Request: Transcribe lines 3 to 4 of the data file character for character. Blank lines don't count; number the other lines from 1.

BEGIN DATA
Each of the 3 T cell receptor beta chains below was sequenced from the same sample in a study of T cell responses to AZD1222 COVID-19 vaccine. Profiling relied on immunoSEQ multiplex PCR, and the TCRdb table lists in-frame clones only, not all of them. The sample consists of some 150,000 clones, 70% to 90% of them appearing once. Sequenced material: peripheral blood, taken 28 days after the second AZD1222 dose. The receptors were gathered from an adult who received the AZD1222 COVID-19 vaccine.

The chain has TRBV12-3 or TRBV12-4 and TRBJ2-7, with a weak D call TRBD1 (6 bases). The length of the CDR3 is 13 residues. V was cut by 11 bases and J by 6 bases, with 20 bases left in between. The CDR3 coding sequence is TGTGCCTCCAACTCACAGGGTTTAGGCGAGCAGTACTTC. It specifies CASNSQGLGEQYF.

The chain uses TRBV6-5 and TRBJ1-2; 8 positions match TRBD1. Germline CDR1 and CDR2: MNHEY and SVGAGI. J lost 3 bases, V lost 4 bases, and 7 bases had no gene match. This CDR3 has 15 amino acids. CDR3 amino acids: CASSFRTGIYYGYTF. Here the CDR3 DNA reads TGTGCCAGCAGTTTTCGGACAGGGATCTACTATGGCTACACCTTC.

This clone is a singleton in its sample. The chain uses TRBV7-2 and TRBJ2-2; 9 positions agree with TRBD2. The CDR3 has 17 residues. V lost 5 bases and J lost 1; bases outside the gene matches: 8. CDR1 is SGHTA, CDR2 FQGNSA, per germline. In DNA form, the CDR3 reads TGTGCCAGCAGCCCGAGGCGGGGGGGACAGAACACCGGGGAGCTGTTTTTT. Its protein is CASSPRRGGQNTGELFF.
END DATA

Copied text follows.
The chain uses TRBV6-5 and TRBJ1-2; 8 positions match TRBD1. Germline CDR1 and CDR2: MNHEY and SVGAGI. J lost 3 bases, V lost 4 bases, and 7 bases had no gene match. This CDR3 has 15 amino acids. CDR3 amino acids: CASSFRTGIYYGYTF. Here the CDR3 DNA reads TGTGCCAGCAGTTTTCGGACAGGGATCTACTATGGCTACACCTTC.

This clone is a singleton in its sample. The chain uses TRBV7-2 and TRBJ2-2; 9 positions agree with TRBD2. The CDR3 has 17 residues. V lost 5 bases and J lost 1; bases outside the gene matches: 8. CDR1 is SGHTA, CDR2 FQGNSA, per germline. In DNA form, the CDR3 reads TGTGCCAGCAGCCCGAGGCGGGGGGGACAGAACACCGGGGAGCTGTTTTTT. Its protein is CASSPRRGGQNTGELFF.